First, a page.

This a fantastic piece written for us by a client who describes perfectly the benefits of returning to education. We don’t all come from the perfect background or the perfect area but she captures brilliantly, how regardless of where you’ve come from, education is possible for everybody.
SOME THOUGHTS ON RETURNING TO ADULT EDUCATION
I first encountered the model of adult education used in modern Adult Education and Development settings such as community, further and higher-level courses, when I began a level 5 course in Maynooth University in 2016. I was unaware of the Adult Education model of learning at the time. Until then I just had the usual learning experiences of anyone my age. I attended a modern, newly built national school in Tallaght from 1978. My abiding memory of my primary school education is anxiety, a feeling of dread that was ever present. Methods of disciple included making children stand in the corner with their faces to the wall, pinning a ‘tail’ on any child that dared to transgress and even slapping. I remember one poor little boy who in hindsight must have had learning difficulties but whose life was made a misery by a teacher who asked him daily if he was deaf or just too stupid to answer the questions. When I arrived in Maynooth I completed a mapping exercise. This involved listing and reflecting on experiences in any and all schools, classes and courses I had done over the years. I found that the exercise on mapping my education ‘journey’ of forced me to critically re-evaluate my formal education and helped me to articulate my own feelings toward it. When reflecting on my early education I can only feel thankful that my own children had and are still having much more positive experiences.
My local secondary school was a community school with all the mod cons. We should have enjoyed it but for the most part, we did not. We were streamed into classes depending on academic ability. Even at the time I thought this unfair. I was put in the top class and despite losing interest in school completely by the start of fifth year I managed to stay there up to Leaving Cert. I achieved a decent result but had no idea what I might like to do after school. My preference was to get a job but my parents insisted I do a Post Leaving Cert Course like most of my friends. I remember a distinct lack of anything that approached constructive dialogue between staff and students in school with regards to colleges or courses. None of us were directed toward the civil service, nursing or the guards the way children from other areas of the country would have been. Secretarial courses were suggested for the girls and apprenticeships in the trades for the boys. Years after leaving full time education I began to wonder why of hundred and fifty or so children in my year only a scant handful went to university, when for children in more affluent areas a third level education was a foregone conclusion. Frankly speaking, I have had more than a few lightbulb moments.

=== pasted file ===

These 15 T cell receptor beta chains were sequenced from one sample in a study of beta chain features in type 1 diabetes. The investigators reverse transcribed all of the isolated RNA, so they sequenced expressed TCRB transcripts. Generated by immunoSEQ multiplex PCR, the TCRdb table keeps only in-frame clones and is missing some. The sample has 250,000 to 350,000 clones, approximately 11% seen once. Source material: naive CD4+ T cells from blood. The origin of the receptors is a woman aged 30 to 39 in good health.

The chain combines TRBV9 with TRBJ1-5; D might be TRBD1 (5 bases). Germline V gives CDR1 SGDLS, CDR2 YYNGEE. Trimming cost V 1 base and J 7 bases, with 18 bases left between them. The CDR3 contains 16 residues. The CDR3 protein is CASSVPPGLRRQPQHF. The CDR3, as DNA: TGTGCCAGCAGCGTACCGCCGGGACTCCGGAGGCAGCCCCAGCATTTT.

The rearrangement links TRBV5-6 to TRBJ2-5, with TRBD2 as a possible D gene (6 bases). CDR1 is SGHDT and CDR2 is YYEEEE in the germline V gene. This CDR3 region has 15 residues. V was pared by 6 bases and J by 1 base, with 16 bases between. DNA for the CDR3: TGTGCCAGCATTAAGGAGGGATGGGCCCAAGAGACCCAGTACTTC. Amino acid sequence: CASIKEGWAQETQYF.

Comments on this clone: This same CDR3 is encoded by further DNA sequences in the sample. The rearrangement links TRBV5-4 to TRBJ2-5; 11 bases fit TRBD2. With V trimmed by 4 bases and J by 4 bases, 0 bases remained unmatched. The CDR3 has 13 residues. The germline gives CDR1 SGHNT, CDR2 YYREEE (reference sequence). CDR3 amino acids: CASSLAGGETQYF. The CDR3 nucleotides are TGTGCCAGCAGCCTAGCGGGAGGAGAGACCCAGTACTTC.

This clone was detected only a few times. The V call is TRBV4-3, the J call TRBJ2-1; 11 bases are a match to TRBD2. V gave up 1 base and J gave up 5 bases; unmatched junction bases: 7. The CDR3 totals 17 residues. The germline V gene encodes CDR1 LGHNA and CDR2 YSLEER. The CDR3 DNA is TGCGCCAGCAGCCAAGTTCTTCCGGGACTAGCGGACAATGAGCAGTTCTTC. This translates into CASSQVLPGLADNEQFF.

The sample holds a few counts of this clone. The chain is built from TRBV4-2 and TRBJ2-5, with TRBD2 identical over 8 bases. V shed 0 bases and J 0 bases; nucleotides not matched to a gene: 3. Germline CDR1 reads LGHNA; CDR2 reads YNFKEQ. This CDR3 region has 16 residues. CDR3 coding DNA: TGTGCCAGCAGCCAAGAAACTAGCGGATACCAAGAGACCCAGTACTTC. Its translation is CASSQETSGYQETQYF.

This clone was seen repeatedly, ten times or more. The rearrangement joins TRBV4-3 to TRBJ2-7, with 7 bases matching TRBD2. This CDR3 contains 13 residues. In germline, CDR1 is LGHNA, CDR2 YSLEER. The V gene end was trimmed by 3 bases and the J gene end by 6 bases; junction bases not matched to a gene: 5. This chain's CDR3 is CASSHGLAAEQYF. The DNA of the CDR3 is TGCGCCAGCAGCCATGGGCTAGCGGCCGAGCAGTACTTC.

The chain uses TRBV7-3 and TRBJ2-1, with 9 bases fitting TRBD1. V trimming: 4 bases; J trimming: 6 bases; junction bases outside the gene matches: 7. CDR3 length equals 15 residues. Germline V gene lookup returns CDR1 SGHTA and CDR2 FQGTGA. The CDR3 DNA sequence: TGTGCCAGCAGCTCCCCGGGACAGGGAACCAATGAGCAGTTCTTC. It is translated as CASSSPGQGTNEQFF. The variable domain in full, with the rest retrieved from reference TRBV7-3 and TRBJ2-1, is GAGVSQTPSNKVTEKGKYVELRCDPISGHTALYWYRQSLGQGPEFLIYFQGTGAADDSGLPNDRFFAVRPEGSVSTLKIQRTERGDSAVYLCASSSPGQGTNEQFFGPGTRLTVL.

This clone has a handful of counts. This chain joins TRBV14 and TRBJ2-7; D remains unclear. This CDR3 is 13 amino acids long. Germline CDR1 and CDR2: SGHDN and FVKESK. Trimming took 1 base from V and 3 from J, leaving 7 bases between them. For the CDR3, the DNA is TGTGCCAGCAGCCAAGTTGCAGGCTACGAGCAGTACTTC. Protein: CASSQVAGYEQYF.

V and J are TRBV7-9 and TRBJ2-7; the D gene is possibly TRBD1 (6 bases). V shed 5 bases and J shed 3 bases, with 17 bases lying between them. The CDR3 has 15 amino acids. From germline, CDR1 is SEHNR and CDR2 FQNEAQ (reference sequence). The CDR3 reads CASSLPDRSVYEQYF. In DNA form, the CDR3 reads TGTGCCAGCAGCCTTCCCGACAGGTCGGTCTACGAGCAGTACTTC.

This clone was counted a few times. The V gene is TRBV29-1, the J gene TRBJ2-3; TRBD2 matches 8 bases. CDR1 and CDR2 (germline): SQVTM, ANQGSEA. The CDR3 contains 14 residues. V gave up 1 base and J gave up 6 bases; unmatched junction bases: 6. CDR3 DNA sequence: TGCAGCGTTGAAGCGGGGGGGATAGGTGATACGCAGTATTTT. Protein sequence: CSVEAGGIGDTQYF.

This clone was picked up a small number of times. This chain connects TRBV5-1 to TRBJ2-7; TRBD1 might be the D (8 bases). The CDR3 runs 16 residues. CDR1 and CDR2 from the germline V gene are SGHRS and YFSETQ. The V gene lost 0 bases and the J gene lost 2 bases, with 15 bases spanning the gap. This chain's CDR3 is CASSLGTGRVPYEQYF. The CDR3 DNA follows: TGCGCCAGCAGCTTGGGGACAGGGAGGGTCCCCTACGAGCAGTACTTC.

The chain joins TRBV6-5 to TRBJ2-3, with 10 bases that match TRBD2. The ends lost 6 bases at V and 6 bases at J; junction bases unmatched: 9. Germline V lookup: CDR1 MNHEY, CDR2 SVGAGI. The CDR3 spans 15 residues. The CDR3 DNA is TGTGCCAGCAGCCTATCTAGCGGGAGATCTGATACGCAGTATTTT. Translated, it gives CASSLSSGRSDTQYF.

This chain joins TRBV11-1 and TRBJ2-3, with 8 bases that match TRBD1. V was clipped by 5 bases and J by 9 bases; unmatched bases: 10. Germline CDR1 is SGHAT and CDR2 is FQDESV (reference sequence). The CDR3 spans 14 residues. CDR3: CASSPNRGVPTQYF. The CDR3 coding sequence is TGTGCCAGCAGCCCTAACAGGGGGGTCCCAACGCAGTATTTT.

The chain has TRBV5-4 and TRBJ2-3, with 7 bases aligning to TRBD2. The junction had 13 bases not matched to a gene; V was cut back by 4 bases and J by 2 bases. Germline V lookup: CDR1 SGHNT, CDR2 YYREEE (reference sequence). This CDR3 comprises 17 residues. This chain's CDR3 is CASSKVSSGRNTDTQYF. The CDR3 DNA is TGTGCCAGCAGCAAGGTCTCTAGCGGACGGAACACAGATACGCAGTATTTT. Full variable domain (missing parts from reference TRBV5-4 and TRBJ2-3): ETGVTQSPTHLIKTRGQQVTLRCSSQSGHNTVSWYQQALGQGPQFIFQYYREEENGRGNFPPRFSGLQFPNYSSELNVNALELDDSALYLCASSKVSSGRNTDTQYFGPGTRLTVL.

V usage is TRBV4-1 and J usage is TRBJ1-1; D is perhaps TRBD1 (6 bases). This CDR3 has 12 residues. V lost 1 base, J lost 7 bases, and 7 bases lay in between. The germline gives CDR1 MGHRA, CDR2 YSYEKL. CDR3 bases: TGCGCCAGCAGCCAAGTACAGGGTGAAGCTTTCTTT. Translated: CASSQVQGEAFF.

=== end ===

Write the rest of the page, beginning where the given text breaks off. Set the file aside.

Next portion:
Choosing to ‘have a go’ at going back to education and seeing whether it was a good fit for me has been one of the most positive decisions I have ever made. Using a skill I learned on my course a ‘mapping exercise’, allowed me to reflect on my own education in a meaningful way. Not just ‘what ifs’, but ‘whys’ and ‘how’s’. It allowed me to ask questions about inequality in our education system and allowed me to view my experience of education in a new light. What it mostly did though was open my eyes to the possibilities. Adult Education is a whole different ball game. The possibilities are endless, the learning opens up new worlds as well as explaining the existing world. Four years on from choosing to take a chance I am still in college, still learning and still looking for new possibilities.